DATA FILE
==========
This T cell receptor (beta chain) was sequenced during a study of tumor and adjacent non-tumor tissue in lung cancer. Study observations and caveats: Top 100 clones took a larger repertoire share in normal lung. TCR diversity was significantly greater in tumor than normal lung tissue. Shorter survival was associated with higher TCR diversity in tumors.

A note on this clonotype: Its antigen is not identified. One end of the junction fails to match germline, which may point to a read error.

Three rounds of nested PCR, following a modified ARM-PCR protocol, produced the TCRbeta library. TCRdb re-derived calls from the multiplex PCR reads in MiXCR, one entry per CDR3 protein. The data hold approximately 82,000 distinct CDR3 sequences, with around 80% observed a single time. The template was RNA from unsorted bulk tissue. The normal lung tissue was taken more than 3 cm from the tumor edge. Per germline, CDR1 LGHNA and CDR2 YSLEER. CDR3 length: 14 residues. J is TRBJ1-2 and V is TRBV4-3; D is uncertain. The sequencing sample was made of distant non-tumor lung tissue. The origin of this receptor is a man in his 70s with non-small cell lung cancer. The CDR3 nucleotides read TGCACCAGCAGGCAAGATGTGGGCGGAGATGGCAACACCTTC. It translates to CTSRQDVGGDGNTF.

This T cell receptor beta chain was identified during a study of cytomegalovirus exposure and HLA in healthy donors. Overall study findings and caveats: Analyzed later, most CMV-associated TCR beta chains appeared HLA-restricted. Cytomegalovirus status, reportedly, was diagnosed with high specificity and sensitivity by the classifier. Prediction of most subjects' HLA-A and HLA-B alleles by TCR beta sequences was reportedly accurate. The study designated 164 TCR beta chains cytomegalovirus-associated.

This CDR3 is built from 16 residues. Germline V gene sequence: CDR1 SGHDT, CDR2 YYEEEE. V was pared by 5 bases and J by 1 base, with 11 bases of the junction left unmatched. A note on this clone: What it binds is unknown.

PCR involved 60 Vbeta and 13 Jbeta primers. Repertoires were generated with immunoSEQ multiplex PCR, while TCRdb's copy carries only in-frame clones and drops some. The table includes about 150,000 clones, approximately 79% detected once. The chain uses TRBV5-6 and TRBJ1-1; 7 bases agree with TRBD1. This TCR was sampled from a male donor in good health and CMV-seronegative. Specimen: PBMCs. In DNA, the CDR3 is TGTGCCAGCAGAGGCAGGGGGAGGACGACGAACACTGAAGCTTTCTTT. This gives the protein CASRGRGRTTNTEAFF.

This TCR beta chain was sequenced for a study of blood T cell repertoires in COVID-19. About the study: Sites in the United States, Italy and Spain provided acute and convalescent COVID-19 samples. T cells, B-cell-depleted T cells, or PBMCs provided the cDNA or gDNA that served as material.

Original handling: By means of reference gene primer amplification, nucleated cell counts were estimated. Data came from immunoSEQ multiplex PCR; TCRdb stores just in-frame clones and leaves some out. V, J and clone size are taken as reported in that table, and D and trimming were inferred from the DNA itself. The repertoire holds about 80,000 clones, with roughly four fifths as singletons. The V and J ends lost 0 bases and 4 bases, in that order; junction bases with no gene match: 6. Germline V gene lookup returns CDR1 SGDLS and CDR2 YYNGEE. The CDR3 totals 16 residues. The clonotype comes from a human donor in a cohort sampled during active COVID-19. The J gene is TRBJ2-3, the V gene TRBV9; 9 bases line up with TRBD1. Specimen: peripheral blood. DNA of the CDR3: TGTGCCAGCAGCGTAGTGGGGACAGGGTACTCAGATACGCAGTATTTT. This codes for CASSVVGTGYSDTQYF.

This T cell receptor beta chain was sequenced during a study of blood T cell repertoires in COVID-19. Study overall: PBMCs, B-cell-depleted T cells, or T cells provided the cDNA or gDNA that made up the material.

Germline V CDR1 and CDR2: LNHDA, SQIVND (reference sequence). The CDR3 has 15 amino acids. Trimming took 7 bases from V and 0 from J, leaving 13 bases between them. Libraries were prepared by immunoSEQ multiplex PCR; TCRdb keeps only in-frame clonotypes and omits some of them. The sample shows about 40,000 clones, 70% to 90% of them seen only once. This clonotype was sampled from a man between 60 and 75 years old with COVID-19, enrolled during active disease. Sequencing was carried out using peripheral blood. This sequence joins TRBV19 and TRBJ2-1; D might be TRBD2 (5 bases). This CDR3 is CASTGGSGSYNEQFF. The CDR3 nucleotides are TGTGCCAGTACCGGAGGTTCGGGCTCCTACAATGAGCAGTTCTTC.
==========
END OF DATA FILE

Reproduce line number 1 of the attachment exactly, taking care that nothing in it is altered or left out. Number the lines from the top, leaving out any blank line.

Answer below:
This T cell receptor (beta chain) was sequenced during a study of tumor and adjacent non-tumor tissue in lung cancer. Study observations and caveats: Top 100 clones took a larger repertoire share in normal lung. TCR diversity was significantly greater in tumor than normal lung tissue. Shorter survival was associated with higher TCR diversity in tumors.